There are several ways in which gender considerations should be reflected in the design and implementation of the MRM. Information on the violation of children's rights should be disaggregated according to sex (girls and boys) during data collection.

Further, certain violations of children's rights may constitute gender-based violence, as the violation is particularly directed against children due to her/his sex or identity. MRM practitioners should be sensitive to the specific needs and coping mechanism of girls and boys, when dealing with all violations against children, but particularly those that may relate to a child's sexuality or self-image.

Interviews of child victims should also be conducted with due consideration to the sex of the interviewer and the victim.38

In respect of all violations, girls and boys have different ways of experiencing violations, different coping mechanisms and different needs. MRM staff need to be sensitive to this, as well as to the responses needed by children.


Child participation

Children cannot be directly involved with the MRM Task Force, although appropriate ways in which the MRM and youth or children's groups can interact may be cautiously explored, with due consideration to safety and security concerns. All efforts must be taken to ensure that the participation of youth and children's groups does not increase the risks of threats, attacks or other violence against the participants or communities.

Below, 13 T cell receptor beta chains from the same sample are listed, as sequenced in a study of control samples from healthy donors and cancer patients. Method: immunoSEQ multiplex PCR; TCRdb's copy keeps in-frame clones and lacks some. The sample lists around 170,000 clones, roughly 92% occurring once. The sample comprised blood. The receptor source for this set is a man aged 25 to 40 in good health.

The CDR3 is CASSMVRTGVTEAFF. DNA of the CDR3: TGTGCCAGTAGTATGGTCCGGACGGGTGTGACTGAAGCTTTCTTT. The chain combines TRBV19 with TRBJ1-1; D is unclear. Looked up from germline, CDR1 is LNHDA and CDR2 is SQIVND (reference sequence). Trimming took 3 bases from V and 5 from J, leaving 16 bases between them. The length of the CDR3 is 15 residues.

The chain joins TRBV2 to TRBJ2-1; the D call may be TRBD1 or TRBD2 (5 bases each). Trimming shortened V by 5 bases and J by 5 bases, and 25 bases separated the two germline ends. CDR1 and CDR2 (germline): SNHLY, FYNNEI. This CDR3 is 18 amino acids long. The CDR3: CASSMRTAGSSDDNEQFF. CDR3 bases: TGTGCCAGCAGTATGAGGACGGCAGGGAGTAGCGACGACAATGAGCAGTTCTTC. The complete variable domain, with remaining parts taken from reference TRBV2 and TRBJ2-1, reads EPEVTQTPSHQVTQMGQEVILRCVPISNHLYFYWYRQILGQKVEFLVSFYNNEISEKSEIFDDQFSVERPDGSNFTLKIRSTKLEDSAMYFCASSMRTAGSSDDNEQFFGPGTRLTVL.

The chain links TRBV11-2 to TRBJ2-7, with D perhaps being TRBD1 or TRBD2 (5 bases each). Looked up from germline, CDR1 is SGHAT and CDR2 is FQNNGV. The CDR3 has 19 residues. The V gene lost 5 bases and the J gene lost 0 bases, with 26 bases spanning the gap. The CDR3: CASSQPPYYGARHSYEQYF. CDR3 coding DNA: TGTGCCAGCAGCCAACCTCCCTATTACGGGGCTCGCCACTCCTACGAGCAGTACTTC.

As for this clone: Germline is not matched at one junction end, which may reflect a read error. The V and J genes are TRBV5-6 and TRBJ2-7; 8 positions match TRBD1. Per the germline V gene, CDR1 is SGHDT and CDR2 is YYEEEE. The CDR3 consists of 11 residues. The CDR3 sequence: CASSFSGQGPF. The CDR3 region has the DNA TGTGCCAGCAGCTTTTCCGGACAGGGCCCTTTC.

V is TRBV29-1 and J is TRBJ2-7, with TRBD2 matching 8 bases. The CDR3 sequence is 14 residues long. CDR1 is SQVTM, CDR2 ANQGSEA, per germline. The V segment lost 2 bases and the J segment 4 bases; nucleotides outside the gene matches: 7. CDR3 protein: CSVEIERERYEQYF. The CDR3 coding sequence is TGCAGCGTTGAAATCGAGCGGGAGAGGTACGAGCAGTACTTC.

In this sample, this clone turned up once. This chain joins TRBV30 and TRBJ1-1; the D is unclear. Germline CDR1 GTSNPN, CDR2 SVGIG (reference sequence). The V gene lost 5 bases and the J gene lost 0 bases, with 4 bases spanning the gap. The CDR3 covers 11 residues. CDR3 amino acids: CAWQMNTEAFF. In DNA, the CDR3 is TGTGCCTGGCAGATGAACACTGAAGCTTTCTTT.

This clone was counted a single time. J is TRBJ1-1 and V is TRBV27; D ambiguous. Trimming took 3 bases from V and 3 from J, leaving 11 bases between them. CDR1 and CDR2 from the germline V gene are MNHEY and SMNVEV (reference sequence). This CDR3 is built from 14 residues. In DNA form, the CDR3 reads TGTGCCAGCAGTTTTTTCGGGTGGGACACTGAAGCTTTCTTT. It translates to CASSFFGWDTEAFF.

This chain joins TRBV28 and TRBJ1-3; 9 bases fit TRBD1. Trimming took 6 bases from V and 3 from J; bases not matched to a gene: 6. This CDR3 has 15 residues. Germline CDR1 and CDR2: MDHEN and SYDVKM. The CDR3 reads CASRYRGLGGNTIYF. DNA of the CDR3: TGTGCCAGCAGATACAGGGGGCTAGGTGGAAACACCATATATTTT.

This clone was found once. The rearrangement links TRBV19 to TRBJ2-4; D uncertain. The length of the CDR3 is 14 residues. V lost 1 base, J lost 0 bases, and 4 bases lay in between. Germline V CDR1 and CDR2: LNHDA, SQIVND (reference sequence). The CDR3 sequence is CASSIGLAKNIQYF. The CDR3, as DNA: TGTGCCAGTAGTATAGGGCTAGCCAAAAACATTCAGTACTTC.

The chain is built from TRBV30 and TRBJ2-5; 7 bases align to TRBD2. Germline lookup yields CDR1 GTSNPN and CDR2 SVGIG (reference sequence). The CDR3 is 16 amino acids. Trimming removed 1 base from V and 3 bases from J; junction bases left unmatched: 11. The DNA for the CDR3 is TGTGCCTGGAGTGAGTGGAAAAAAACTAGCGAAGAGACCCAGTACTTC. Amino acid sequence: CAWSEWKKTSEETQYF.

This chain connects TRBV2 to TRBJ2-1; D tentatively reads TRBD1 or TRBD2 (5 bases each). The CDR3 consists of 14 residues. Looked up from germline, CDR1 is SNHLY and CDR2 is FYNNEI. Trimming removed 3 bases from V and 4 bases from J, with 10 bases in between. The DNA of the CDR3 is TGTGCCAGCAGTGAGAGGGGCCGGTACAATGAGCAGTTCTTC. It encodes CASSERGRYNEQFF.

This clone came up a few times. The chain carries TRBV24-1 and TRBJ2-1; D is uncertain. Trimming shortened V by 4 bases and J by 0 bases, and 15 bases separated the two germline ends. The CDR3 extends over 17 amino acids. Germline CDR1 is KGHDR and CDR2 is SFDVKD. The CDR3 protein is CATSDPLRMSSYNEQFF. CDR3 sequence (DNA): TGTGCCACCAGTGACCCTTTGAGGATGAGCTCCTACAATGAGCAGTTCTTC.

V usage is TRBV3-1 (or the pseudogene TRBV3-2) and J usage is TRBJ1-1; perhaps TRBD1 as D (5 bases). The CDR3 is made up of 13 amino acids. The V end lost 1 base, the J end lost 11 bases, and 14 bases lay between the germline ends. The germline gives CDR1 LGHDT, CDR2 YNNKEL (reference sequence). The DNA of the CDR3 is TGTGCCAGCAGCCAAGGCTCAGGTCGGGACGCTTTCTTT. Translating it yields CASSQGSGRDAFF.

The MRM must actively seek out the meaningful participation of children, both as victims and as agents of protection themselves.

Child victims should be fully informed when they are being interviewed by MRM staff. This means that they, and their families, are made aware of the purpose of the MRM and the options available to them post-interview, including any follow-up on activities or services which may be offered.

Children have, in certain situations and under supervision by responsible adults, been involved in advocacy, awareness and protection alert activities through their community activities and in schools. For example, children have undertaken community-based awareness activities in conflict-affected areas informing parents and children of where they can report in the event of recruitment of children or other grave violations. Children may also be consulted and their opinions sought on the effectiveness of protection efforts and the accessibility of protection programmes for children in affected communities.


Key messages - Guiding principles
  • The best interests of the child and the humanitarian principles of humanity, neutrality, impartiality, and do no or less harm guide the implementation of the MRM.
  • Respect for culture and custom.
  • Victims need a response - not just seen as information providers.
  • Protect the identity of the child and other information providers.
  • Be sensitive to the specific needs of boys and girls.

Further readiing - Guiding principles


38 For further information, see the IASC Gender Handbook.